The Ask Leo! Newsletter
*** New Articles
How do I find the product key that was used to install my system or application?
It's important to save that box, sleeve, or whatever else your product key was originally distributed on.
Under certain circumstances, you can retrieve it from the system that it's installed on, but unfortunately, under other circumstances, you cannot.
I'll look at a couple of tools that you can use to see if it's available for you.
How do I find the product key that was used to install my system or
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How do I view hidden files and folders?
I have my old Outlook .pst file on a flash drive, but I cannot get it to my hard drive. The location of the newly created Outlook .pst file is in the location - c:UsersUsernameAppDataLocalMicrosoftOutlook - but when I try to step into that location in Richard, there is no "AppData" folder. What am I missing? I'm trying to install Outlook 2007 into Windows operating system.
Windows is trying to be helpful by protecting you from yourself.
Or perhaps it's trying not to confuse you with too much data.
Or maybe it's trying to protect itself from you.
Whatever ... Windows is hiding that folder.
We know what we're doing, so we'll tell it to stop.
Continue reading: How do I view
hidden files and folders?
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I'll certainly admit that I've not read it in excruciating detail, but it's my understanding that little has changed significantly in Google's privacy policies. The new policy simply brings all of the separate policies that they had set up for all of their separate services before under one umbrella.
Your concern about your anonymity actually transcends these policies, whether they change or not.
It's my belief that there are really two questions at play here.
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*** Last Issue's Articles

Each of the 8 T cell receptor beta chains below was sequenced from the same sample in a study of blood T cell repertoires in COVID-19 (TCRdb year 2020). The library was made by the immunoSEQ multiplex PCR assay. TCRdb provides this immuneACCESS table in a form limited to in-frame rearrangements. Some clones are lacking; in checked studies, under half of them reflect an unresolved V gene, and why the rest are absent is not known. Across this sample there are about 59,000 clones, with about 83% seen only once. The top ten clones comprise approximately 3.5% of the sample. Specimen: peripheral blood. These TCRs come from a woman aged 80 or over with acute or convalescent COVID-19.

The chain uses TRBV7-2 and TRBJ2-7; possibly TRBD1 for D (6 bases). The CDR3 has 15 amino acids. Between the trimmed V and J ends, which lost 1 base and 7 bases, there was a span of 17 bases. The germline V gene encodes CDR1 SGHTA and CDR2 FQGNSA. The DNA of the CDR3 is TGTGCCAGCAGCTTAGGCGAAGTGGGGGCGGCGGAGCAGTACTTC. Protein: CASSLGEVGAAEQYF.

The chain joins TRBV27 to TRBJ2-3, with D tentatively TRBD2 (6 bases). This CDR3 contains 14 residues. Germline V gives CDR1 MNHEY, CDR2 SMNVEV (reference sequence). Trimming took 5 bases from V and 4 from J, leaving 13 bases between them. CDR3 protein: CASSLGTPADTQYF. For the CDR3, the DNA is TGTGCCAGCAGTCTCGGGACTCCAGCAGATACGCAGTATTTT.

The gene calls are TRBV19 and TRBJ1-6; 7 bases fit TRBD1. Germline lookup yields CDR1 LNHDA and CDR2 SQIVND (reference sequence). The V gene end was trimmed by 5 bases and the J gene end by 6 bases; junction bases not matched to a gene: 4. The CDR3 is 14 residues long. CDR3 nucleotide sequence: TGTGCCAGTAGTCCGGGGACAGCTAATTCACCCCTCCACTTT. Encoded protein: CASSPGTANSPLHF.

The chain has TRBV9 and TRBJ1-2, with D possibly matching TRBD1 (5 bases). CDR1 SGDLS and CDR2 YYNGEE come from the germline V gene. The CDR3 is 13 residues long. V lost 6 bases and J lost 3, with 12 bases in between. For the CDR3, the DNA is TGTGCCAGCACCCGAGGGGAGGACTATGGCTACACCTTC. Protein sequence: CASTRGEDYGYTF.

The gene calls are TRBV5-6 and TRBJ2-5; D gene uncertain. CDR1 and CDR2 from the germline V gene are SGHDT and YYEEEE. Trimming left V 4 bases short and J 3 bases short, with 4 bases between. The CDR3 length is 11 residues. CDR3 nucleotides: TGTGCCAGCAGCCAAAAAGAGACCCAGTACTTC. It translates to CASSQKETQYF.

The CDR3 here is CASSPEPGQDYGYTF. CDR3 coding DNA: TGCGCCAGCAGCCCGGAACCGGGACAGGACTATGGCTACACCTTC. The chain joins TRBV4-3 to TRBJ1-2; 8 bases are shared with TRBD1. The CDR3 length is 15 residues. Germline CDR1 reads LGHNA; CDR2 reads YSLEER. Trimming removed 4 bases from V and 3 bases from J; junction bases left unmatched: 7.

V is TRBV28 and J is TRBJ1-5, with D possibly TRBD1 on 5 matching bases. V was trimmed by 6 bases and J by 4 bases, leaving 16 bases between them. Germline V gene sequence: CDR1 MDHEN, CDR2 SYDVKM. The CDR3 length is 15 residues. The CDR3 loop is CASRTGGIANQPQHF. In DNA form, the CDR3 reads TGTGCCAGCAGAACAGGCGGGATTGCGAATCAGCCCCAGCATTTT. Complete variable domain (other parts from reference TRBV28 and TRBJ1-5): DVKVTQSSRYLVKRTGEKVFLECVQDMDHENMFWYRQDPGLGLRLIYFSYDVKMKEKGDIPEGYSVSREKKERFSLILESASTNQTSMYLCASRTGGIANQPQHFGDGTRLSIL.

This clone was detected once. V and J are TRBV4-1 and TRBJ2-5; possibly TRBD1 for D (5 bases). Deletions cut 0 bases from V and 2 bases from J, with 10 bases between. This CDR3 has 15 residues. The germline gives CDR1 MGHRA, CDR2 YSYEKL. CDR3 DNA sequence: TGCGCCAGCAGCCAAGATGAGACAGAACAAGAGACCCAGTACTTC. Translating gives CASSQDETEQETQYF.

- Can I create a shortcut to a program needing administrative access that bypasses UAC?
- How do I delete cookies automatically?
- How do I get my files back from a closed upload site?
*** Word o' the Week
A certificate (really a digital certificate) is a blob of encrypted data that is generally used for two purposes:
- To confirm the identity of a website, server, or person.
- To encrypt data exchanged with that website, server, or person.
Certificates are built using public-key encryption and rely heavily on digital signatures.
How Do Certificates Work?
Continue Reading: Certificates
Word o' the Week features a computer term or acronym taken from the Ask Leo! Glossary. If there's a word you're not sure of and would like to see defined, click here to let me know.
*** Leo Recommends
Dropbox - Share files across machines, with friends and publicly for free
I've been using Dropbox for a quite some time now and recently came across perhaps the most compelling reason to finally recommend it to you.
One of the common questions I get is "how do I share [files, photos, documents, whatever] with my [friends, business associates, contacts] without using email, and without having them show up on the public internet?
Dropbox solves that, and a lot more.
Dropbox - Share files across machines, with friends and publicly for
Each week I recommend a specific product or resource that I've found valuable and that I think you may as well. What does my recommendation mean?
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